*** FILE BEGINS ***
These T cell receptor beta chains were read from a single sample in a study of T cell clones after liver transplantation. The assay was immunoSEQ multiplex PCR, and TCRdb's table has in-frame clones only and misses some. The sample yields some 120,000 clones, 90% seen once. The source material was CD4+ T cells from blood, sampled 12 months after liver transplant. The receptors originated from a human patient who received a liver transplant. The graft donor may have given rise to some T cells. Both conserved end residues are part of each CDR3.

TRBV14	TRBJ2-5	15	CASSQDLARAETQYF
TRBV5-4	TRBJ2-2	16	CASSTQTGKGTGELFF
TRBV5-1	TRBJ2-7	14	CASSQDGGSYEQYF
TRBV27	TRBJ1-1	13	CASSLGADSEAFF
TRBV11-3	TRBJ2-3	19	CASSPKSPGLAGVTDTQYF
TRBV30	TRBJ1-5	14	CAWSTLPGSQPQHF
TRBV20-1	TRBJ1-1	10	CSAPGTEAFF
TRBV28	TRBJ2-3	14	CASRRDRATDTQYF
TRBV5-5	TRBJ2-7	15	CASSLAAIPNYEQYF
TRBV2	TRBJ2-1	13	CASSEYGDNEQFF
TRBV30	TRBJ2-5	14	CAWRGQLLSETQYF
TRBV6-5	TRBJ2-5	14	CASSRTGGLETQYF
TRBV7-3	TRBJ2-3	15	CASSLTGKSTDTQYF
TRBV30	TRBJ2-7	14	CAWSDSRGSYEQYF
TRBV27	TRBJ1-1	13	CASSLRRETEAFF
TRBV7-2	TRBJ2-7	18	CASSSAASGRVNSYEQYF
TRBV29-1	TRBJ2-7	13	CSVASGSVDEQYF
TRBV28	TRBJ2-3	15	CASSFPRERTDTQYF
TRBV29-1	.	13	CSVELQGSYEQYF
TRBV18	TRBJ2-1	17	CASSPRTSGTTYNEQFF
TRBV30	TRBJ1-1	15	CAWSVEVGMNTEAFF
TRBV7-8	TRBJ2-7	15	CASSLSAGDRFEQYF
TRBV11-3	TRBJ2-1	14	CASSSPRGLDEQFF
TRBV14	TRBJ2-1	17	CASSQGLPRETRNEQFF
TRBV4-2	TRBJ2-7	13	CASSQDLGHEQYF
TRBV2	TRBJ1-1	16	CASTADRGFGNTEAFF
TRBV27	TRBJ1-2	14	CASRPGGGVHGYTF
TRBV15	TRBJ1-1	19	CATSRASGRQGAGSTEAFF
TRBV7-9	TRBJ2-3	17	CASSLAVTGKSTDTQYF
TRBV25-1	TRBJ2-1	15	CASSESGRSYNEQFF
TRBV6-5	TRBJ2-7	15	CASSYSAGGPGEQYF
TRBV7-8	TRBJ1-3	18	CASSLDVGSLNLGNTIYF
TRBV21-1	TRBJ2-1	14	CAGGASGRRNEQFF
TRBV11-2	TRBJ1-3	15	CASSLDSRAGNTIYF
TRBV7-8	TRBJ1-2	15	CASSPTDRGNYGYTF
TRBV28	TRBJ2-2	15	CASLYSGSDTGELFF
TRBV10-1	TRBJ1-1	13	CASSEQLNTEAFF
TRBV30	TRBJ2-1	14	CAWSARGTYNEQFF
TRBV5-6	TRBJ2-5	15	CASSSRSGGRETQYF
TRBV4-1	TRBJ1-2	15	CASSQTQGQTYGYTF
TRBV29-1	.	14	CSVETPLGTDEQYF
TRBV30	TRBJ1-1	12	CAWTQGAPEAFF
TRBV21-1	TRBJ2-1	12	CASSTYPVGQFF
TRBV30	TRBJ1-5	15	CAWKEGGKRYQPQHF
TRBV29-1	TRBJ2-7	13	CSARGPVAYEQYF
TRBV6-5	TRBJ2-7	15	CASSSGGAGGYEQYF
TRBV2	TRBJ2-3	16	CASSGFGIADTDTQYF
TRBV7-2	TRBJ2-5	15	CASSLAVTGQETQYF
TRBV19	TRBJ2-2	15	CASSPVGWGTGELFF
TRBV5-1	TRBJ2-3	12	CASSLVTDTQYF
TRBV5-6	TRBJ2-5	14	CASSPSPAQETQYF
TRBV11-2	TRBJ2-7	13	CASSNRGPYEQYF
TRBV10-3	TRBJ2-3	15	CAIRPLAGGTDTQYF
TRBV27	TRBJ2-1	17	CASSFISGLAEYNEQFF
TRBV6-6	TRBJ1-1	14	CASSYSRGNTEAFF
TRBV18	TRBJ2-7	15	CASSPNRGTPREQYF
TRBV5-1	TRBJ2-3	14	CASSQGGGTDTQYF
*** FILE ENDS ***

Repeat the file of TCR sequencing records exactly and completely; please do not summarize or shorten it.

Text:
These T cell receptor beta chains were read from a single sample in a study of T cell clones after liver transplantation. The assay was immunoSEQ multiplex PCR, and TCRdb's table has in-frame clones only and misses some. The sample yields some 120,000 clones, 90% seen once. The source material was CD4+ T cells from blood, sampled 12 months after liver transplant. The receptors originated from a human patient who received a liver transplant. The graft donor may have given rise to some T cells. Both conserved end residues are part of each CDR3.

TRBV14	TRBJ2-5	15	CASSQDLARAETQYF
TRBV5-4	TRBJ2-2	16	CASSTQTGKGTGELFF
TRBV5-1	TRBJ2-7	14	CASSQDGGSYEQYF
TRBV27	TRBJ1-1	13	CASSLGADSEAFF
TRBV11-3	TRBJ2-3	19	CASSPKSPGLAGVTDTQYF
TRBV30	TRBJ1-5	14	CAWSTLPGSQPQHF
TRBV20-1	TRBJ1-1	10	CSAPGTEAFF
TRBV28	TRBJ2-3	14	CASRRDRATDTQYF
TRBV5-5	TRBJ2-7	15	CASSLAAIPNYEQYF
TRBV2	TRBJ2-1	13	CASSEYGDNEQFF
TRBV30	TRBJ2-5	14	CAWRGQLLSETQYF
TRBV6-5	TRBJ2-5	14	CASSRTGGLETQYF
TRBV7-3	TRBJ2-3	15	CASSLTGKSTDTQYF
TRBV30	TRBJ2-7	14	CAWSDSRGSYEQYF
TRBV27	TRBJ1-1	13	CASSLRRETEAFF
TRBV7-2	TRBJ2-7	18	CASSSAASGRVNSYEQYF
TRBV29-1	TRBJ2-7	13	CSVASGSVDEQYF
TRBV28	TRBJ2-3	15	CASSFPRERTDTQYF
TRBV29-1	.	13	CSVELQGSYEQYF
TRBV18	TRBJ2-1	17	CASSPRTSGTTYNEQFF
TRBV30	TRBJ1-1	15	CAWSVEVGMNTEAFF
TRBV7-8	TRBJ2-7	15	CASSLSAGDRFEQYF
TRBV11-3	TRBJ2-1	14	CASSSPRGLDEQFF
TRBV14	TRBJ2-1	17	CASSQGLPRETRNEQFF
TRBV4-2	TRBJ2-7	13	CASSQDLGHEQYF
TRBV2	TRBJ1-1	16	CASTADRGFGNTEAFF
TRBV27	TRBJ1-2	14	CASRPGGGVHGYTF
TRBV15	TRBJ1-1	19	CATSRASGRQGAGSTEAFF
TRBV7-9	TRBJ2-3	17	CASSLAVTGKSTDTQYF
TRBV25-1	TRBJ2-1	15	CASSESGRSYNEQFF
TRBV6-5	TRBJ2-7	15	CASSYSAGGPGEQYF
TRBV7-8	TRBJ1-3	18	CASSLDVGSLNLGNTIYF
TRBV21-1	TRBJ2-1	14	CAGGASGRRNEQFF
TRBV11-2	TRBJ1-3	15	CASSLDSRAGNTIYF
TRBV7-8	TRBJ1-2	15	CASSPTDRGNYGYTF
TRBV28	TRBJ2-2	15	CASLYSGSDTGELFF
TRBV10-1	TRBJ1-1	13	CASSEQLNTEAFF
TRBV30	TRBJ2-1	14	CAWSARGTYNEQFF
TRBV5-6	TRBJ2-5	15	CASSSRSGGRETQYF
TRBV4-1	TRBJ1-2	15	CASSQTQGQTYGYTF
TRBV29-1	.	14	CSVETPLGTDEQYF
TRBV30	TRBJ1-1	12	CAWTQGAPEAFF
TRBV21-1	TRBJ2-1	12	CASSTYPVGQFF
TRBV30	TRBJ1-5	15	CAWKEGGKRYQPQHF
TRBV29-1	TRBJ2-7	13	CSARGPVAYEQYF
TRBV6-5	TRBJ2-7	15	CASSSGGAGGYEQYF
TRBV2	TRBJ2-3	16	CASSGFGIADTDTQYF
TRBV7-2	TRBJ2-5	15	CASSLAVTGQETQYF
TRBV19	TRBJ2-2	15	CASSPVGWGTGELFF
TRBV5-1	TRBJ2-3	12	CASSLVTDTQYF
TRBV5-6	TRBJ2-5	14	CASSPSPAQETQYF
TRBV11-2	TRBJ2-7	13	CASSNRGPYEQYF
TRBV10-3	TRBJ2-3	15	CAIRPLAGGTDTQYF
TRBV27	TRBJ2-1	17	CASSFISGLAEYNEQFF
TRBV6-6	TRBJ1-1	14	CASSYSRGNTEAFF
TRBV18	TRBJ2-7	15	CASSPNRGTPREQYF
TRBV5-1	TRBJ2-3	14	CASSQGGGTDTQYF